How early should you draft starting pitchers in fantasy baseball?
The answer you get to that question will probably vary quite a bit from person to person, but there is a fairly consistent strategy I've used in drafting my teams. Typically, I will look to add one elite pitcher, a top-five (or so) starter, within the first five rounds. After I draft my "ace," I will look to find one or two solid values in the 10-12 round range (or so) and then a few guys with lots of upside late in the draft.
Here are my top 40 starting pitchers for fantasy baseball in 2011:
1. Roy Halladay, Phillies: In the past three seasons, Halladay has posted sub-3.00 ERAs, struck out 200-plus batters and thrown nine complete games each season. During that span, Halladay has won 58 games, which doesn't include a post-season no-hitter in his first ever post-season start last year.
2. Tim Lincecum, Giants: Through four seasons, Lincecum has struck out 907 batters in 811 innings pitched. That's a career K/9 rate of 10.07. Lincecum, who's averaged 252.3 strikeouts per year over the past three seasons, is 248 away from tying Tom Seaver's record for most strikeouts in a pitcher's first five years during the modern era.
3. Felix Hernandez, Mariners: "King" Felix, who is more like a 2(a) in these rankings, won the A.L. Cy Young last year despite finishing with a 13-12 record due to poor run support. Hernandez struck out 232 batters and posted a 2.27 ERA in 249.2 innings last year.
4. Cliff Lee, Phillies: In 2010, Lee walked a total of 18 batters in 212.1 innings pitched, which was a league-best 0.76 walks per nine innings. Not surprisingly, Lee, who struck out 185 batters, led baseball in K/BB ratio (10.28) last year as well. In fact, Halladay, his new teammate, finished second in the category (7.30) while Jered Weaver finished third (4.31).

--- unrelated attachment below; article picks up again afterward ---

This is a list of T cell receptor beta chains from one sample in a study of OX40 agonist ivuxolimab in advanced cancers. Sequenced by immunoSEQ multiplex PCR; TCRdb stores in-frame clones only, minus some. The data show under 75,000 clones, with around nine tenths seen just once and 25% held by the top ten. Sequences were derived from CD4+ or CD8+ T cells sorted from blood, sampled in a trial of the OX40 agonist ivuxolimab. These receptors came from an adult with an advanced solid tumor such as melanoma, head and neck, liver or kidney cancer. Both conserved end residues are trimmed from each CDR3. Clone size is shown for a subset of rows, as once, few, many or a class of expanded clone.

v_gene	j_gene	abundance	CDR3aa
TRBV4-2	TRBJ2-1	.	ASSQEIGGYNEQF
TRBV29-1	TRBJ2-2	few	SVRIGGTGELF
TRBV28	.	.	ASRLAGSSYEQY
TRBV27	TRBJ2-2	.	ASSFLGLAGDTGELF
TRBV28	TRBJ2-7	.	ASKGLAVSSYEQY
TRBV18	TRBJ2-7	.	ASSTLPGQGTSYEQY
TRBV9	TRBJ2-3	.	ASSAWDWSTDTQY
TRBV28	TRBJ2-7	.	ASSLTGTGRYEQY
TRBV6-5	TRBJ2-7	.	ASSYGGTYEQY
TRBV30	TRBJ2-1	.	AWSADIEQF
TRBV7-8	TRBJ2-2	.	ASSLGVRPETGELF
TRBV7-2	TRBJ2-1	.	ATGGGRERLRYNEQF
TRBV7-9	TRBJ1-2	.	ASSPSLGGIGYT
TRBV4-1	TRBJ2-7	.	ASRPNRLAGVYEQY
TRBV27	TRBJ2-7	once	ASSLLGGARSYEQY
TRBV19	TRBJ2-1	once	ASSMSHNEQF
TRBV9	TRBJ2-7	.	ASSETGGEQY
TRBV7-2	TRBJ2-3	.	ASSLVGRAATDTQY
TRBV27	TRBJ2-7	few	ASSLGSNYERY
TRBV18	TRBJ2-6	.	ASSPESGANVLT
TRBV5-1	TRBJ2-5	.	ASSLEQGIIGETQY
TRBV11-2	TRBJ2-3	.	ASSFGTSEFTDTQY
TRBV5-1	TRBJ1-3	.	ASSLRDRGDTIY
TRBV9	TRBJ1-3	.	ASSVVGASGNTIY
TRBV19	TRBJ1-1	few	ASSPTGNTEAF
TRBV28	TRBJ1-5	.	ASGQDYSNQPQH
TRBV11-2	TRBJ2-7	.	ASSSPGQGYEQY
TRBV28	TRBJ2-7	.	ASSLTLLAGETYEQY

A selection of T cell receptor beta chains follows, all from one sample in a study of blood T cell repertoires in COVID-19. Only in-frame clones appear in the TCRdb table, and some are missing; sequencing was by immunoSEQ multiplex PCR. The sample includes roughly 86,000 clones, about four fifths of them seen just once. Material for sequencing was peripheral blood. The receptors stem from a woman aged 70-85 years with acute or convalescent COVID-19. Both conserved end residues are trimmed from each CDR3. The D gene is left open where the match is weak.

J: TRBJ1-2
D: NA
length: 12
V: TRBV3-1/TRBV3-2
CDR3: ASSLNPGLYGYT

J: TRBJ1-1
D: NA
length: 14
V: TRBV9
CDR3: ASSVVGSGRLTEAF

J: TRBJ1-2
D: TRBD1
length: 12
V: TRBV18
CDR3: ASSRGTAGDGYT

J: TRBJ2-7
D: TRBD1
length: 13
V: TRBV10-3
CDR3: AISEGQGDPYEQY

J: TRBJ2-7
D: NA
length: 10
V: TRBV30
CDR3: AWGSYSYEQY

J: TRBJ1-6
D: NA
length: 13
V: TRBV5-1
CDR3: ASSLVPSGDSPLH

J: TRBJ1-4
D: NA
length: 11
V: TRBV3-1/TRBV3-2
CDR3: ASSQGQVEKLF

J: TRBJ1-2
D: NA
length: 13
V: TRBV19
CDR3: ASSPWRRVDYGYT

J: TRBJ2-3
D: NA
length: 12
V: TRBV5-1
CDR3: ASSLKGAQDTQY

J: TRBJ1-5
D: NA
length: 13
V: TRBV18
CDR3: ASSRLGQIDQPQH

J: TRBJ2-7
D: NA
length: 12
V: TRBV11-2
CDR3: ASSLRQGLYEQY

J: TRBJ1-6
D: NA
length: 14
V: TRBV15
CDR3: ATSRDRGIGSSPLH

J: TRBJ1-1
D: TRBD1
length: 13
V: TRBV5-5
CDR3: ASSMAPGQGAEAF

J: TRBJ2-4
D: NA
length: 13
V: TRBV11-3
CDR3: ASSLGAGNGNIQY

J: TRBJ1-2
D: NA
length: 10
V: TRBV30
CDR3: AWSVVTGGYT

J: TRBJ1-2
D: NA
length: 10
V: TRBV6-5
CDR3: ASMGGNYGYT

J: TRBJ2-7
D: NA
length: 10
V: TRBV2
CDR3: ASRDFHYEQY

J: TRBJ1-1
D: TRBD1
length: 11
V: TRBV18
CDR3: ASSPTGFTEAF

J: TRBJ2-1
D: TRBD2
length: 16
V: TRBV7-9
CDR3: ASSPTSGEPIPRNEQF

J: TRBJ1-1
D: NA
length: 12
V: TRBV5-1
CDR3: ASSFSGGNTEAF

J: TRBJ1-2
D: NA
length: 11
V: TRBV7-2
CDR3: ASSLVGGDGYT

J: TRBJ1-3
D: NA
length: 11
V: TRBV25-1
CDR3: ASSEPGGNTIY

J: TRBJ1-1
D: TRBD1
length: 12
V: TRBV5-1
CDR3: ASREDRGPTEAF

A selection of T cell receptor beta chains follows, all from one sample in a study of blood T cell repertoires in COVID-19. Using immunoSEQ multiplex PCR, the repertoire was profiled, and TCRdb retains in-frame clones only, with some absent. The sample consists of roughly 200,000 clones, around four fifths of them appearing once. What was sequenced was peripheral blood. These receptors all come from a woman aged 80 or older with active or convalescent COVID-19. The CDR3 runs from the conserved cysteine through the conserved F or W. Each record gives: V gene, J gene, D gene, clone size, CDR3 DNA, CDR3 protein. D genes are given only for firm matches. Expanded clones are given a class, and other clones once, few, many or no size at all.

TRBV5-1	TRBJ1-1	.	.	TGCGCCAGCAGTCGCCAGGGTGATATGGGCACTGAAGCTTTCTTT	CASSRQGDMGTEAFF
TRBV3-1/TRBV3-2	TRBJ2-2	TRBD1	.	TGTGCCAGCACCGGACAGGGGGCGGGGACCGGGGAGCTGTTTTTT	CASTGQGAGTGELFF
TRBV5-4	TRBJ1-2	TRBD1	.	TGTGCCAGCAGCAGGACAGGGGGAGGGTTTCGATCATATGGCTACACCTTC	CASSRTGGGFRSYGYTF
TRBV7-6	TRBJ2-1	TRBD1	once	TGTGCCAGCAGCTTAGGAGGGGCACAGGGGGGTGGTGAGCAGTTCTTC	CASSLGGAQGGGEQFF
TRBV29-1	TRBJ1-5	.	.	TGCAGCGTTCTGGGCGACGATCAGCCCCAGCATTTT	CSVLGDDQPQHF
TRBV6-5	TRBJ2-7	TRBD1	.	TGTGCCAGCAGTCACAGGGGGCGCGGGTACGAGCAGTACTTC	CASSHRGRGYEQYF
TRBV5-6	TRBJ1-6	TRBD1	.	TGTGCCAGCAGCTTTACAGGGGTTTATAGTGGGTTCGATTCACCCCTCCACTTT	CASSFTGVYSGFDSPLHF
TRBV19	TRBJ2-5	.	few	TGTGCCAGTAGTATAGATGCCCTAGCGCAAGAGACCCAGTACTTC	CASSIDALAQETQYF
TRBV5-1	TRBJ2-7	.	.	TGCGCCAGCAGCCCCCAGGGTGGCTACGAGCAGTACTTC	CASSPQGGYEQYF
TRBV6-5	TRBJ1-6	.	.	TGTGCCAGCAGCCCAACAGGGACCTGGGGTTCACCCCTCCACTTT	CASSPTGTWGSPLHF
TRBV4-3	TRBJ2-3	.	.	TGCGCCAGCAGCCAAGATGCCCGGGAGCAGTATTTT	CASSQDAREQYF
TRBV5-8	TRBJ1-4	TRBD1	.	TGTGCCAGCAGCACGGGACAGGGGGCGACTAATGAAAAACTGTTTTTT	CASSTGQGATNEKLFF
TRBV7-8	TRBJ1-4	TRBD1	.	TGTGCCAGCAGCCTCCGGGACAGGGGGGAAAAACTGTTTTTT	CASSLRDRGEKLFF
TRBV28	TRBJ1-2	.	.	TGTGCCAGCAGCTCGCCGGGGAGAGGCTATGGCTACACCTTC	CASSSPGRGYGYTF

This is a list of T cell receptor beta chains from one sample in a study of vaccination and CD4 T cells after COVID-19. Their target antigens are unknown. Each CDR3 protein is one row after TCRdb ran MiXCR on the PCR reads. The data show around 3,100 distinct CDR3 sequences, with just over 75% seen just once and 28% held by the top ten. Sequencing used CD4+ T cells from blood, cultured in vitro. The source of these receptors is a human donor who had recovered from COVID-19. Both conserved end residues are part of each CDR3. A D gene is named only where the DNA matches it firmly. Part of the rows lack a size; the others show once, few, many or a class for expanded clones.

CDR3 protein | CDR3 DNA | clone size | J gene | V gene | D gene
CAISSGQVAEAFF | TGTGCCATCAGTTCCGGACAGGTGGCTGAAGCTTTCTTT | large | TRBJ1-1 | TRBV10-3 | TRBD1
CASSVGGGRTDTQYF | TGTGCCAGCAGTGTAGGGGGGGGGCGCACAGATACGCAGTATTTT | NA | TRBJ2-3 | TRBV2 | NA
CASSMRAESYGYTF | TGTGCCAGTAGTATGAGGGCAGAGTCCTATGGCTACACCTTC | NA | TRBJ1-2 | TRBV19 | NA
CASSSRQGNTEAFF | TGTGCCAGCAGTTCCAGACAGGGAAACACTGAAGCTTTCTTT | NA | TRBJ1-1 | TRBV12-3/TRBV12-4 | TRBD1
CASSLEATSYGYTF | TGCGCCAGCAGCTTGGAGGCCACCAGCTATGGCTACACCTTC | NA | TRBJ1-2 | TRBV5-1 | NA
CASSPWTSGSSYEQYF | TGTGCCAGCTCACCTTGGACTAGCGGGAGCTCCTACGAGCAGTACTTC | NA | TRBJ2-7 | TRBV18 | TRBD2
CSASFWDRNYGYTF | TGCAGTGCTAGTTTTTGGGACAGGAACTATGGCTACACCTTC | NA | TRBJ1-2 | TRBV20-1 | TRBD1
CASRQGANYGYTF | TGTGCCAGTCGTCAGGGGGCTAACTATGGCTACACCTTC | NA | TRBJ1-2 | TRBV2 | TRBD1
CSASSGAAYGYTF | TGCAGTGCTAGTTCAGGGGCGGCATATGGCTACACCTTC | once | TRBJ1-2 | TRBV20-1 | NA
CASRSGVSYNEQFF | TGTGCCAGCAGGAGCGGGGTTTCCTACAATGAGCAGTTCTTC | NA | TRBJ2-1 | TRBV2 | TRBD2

5. Jon Lester, Red Sox: Similar to Lincecum and Hernandez, Lester and Yankees' ace C.C. Sabathia are 5 and 5(a) in these rankings. In the past three seasons, Lester has posted an ERA under 3.50 each year while compiling a record of 50-23 during that span. In addition, he has struck out 450 batters in 411.1 innings over the past two seasons.
6. C.C. Sabathia, Yankees: By limiting the Cap'n Crunch this off-season, Sabathia was able to shed 25 pounds. Regardless, Sabathia has a 40-15 record in his two seasons in the Bronx with ERAs of 3.37 and 3.18, respectively.
7. Justin Verlander, Tigers: With the exception of 2008 (11-17 and 4.84 ERA), Verlander has won 17-plus games with a sub-4.00 ERA every year since 2006. He has 488 strikeouts in the past two seasons and posted a career-best ERA of 3.37 in 2010.
8. Clayton Kershaw, Dodgers: Kershaw, who just turned 23 years old earlier this month, has finished with a sub-3.00 ERA for two consecutive seasons in addition to setting career highs in wins (13) and strikeouts (212) last year. The sky's the limit for the former high school teammate of Detroit Lions quarterback Matthew Stafford.
9. Tommy Hanson, Braves: Hanson, who is only 24 years old, has put up solid back-to-back seasons. In his first full season, Hanson struggled a bit in the first half last year, but he finished strong (2.51 ERA after the All-Star break).
10. Chris Carpenter, Cardinals: While 2007 and 2008 were wiped out due to injury, Carpenter has finished with an ERA under 3.50 in his other five seasons with the Cardinals. In the past two seasons, Carpenter has compiled a record of 33-13 and finished with ERAs of 2.24 and 3.22, respectively.